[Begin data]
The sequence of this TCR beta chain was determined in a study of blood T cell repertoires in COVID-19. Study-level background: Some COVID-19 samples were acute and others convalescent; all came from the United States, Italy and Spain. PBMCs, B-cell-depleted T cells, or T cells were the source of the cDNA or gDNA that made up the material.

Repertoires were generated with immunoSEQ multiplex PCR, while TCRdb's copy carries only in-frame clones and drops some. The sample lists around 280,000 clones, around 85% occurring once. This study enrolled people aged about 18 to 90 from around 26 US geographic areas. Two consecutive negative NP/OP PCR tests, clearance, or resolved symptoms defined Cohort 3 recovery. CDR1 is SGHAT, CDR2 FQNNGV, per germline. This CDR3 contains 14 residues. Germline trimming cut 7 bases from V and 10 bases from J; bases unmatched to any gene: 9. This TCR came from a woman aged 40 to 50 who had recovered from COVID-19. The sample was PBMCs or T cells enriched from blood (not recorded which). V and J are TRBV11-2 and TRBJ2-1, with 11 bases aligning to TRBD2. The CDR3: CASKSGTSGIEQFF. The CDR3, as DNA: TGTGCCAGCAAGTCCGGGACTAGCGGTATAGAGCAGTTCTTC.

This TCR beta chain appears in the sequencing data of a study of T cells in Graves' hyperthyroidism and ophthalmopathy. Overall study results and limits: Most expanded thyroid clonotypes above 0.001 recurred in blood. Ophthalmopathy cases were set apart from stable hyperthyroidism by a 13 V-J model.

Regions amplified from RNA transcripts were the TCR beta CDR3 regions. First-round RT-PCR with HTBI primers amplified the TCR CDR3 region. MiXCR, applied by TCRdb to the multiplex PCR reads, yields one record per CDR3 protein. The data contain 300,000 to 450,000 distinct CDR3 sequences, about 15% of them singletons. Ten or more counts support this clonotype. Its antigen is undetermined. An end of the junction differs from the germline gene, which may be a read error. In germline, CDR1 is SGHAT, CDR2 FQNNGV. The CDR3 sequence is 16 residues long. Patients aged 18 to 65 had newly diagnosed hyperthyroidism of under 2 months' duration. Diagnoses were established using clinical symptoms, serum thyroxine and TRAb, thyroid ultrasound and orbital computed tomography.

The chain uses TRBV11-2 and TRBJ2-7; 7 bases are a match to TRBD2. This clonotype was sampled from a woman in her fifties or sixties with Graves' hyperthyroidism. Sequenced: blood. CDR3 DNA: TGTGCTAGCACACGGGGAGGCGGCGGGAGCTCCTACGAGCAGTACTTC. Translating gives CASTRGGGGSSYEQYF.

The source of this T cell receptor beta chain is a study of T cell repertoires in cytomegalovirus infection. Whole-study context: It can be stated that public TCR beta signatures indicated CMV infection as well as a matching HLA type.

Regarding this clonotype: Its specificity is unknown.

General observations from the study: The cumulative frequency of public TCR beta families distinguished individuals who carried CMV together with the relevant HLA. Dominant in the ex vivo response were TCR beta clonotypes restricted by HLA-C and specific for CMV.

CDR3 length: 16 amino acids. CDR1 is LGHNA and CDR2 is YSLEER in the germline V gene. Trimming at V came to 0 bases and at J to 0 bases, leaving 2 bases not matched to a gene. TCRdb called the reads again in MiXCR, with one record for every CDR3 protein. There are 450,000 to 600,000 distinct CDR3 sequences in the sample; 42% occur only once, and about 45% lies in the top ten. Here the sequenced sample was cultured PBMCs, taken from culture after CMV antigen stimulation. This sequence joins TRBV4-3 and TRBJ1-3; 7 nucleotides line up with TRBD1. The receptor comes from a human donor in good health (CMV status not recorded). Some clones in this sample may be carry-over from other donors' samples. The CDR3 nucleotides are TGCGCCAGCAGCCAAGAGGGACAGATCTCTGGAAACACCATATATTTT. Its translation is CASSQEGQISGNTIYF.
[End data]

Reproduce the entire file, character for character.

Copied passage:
The sequence of this TCR beta chain was determined in a study of blood T cell repertoires in COVID-19. Study-level background: Some COVID-19 samples were acute and others convalescent; all came from the United States, Italy and Spain. PBMCs, B-cell-depleted T cells, or T cells were the source of the cDNA or gDNA that made up the material.

Repertoires were generated with immunoSEQ multiplex PCR, while TCRdb's copy carries only in-frame clones and drops some. The sample lists around 280,000 clones, around 85% occurring once. This study enrolled people aged about 18 to 90 from around 26 US geographic areas. Two consecutive negative NP/OP PCR tests, clearance, or resolved symptoms defined Cohort 3 recovery. CDR1 is SGHAT, CDR2 FQNNGV, per germline. This CDR3 contains 14 residues. Germline trimming cut 7 bases from V and 10 bases from J; bases unmatched to any gene: 9. This TCR came from a woman aged 40 to 50 who had recovered from COVID-19. The sample was PBMCs or T cells enriched from blood (not recorded which). V and J are TRBV11-2 and TRBJ2-1, with 11 bases aligning to TRBD2. The CDR3: CASKSGTSGIEQFF. The CDR3, as DNA: TGTGCCAGCAAGTCCGGGACTAGCGGTATAGAGCAGTTCTTC.

This TCR beta chain appears in the sequencing data of a study of T cells in Graves' hyperthyroidism and ophthalmopathy. Overall study results and limits: Most expanded thyroid clonotypes above 0.001 recurred in blood. Ophthalmopathy cases were set apart from stable hyperthyroidism by a 13 V-J model.

Regions amplified from RNA transcripts were the TCR beta CDR3 regions. First-round RT-PCR with HTBI primers amplified the TCR CDR3 region. MiXCR, applied by TCRdb to the multiplex PCR reads, yields one record per CDR3 protein. The data contain 300,000 to 450,000 distinct CDR3 sequences, about 15% of them singletons. Ten or more counts support this clonotype. Its antigen is undetermined. An end of the junction differs from the germline gene, which may be a read error. In germline, CDR1 is SGHAT, CDR2 FQNNGV. The CDR3 sequence is 16 residues long. Patients aged 18 to 65 had newly diagnosed hyperthyroidism of under 2 months' duration. Diagnoses were established using clinical symptoms, serum thyroxine and TRAb, thyroid ultrasound and orbital computed tomography.

The chain uses TRBV11-2 and TRBJ2-7; 7 bases are a match to TRBD2. This clonotype was sampled from a woman in her fifties or sixties with Graves' hyperthyroidism. Sequenced: blood. CDR3 DNA: TGTGCTAGCACACGGGGAGGCGGCGGGAGCTCCTACGAGCAGTACTTC. Translating gives CASTRGGGGSSYEQYF.

The source of this T cell receptor beta chain is a study of T cell repertoires in cytomegalovirus infection. Whole-study context: It can be stated that public TCR beta signatures indicated CMV infection as well as a matching HLA type.

Regarding this clonotype: Its specificity is unknown.

General observations from the study: The cumulative frequency of public TCR beta families distinguished individuals who carried CMV together with the relevant HLA. Dominant in the ex vivo response were TCR beta clonotypes restricted by HLA-C and specific for CMV.

CDR3 length: 16 amino acids. CDR1 is LGHNA and CDR2 is YSLEER in the germline V gene. Trimming at V came to 0 bases and at J to 0 bases, leaving 2 bases not matched to a gene. TCRdb called the reads again in MiXCR, with one record for every CDR3 protein. There are 450,000 to 600,000 distinct CDR3 sequences in the sample; 42% occur only once, and about 45% lies in the top ten. Here the sequenced sample was cultured PBMCs, taken from culture after CMV antigen stimulation. This sequence joins TRBV4-3 and TRBJ1-3; 7 nucleotides line up with TRBD1. The receptor comes from a human donor in good health (CMV status not recorded). Some clones in this sample may be carry-over from other donors' samples. The CDR3 nucleotides are TGCGCCAGCAGCCAAGAGGGACAGATCTCTGGAAACACCATATATTTT. Its translation is CASSQEGQISGNTIYF.